Sampling and Reconstruction of Spatial Fields using Mobile Sensors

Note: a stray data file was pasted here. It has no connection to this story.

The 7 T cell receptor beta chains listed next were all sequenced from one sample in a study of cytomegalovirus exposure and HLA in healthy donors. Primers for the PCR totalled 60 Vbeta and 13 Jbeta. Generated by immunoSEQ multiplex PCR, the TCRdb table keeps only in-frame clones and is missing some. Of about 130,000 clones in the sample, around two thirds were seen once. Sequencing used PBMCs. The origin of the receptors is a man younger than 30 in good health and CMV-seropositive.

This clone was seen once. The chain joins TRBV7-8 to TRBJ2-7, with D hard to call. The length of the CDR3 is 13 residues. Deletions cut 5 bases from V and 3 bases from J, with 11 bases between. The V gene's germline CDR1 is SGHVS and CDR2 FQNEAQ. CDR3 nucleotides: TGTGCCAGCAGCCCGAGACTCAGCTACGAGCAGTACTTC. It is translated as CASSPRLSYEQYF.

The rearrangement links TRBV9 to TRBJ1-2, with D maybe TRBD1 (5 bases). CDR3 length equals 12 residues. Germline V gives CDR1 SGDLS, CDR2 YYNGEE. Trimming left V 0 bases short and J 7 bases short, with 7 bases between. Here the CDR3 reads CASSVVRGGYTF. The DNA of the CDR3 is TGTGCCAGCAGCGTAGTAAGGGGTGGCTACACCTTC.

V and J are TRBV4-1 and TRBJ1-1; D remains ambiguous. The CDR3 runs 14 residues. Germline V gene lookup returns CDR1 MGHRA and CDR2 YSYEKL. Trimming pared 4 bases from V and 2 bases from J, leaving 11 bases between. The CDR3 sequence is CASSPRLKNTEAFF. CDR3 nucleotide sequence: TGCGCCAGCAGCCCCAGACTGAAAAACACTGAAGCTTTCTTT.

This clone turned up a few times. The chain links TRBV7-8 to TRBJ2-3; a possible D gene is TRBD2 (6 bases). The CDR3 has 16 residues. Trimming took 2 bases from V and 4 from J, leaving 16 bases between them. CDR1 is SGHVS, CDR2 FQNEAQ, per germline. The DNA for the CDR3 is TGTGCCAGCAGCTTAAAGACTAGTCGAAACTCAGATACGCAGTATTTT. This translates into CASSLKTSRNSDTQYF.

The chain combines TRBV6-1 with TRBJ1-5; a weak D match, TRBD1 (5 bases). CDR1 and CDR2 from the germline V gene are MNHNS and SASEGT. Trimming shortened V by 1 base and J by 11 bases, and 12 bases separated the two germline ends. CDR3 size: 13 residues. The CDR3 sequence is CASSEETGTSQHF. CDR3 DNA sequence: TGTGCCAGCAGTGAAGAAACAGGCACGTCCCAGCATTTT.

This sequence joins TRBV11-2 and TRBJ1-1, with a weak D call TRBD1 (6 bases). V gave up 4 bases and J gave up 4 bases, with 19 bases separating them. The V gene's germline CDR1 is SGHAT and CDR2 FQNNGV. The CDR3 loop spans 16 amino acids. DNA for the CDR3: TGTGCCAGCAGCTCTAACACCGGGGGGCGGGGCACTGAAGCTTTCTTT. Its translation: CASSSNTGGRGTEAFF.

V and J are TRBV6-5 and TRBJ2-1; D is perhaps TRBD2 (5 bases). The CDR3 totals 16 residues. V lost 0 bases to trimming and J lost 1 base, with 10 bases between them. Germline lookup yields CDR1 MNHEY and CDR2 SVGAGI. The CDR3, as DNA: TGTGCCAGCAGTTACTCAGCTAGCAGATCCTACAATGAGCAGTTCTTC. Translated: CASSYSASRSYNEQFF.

Spatial sampling is traditionally studied in a static setting where static sensors scattered around space take measurements of the spatial field at their locations. In this paper we study the emerging paradigm of sampling and reconstructing spatial fields using sensors that move through space. We show that mobile sensing offers some unique advantages over static sensing in sensing time-invariant bandlimited spatial fields. Since a moving sensor encounters such a spatial field along its path as a time-domain signal, a time-domain anti-aliasing filter can be employed prior to sampling the signal received at the sensor. Such a filtering procedure, when used by a configuration of sensors moving at constant speeds along equispaced parallel lines, leads to a complete suppression of spatial aliasing in the direction of motion of the sensors. We analytically quantify the advantage of using such a sampling scheme over a static sampling scheme by computing the reduction in sampling noise due to the filter. We also analyze the effects of non-uniform sensor speeds on the reconstruction accuracy. Using simulation examples we demonstrate the advantages of mobile sampling over static sampling in practical problems. We extend our analysis to sampling and reconstruction schemes for monitoring time-varying bandlimited fields using mobile sensors. We demonstrate that in some situations we require a lower density of sensors when using a mobile sensing scheme instead of the conventional static sensing scheme. The exact advantage is quantified for a problem of sampling and reconstructing an audio field.


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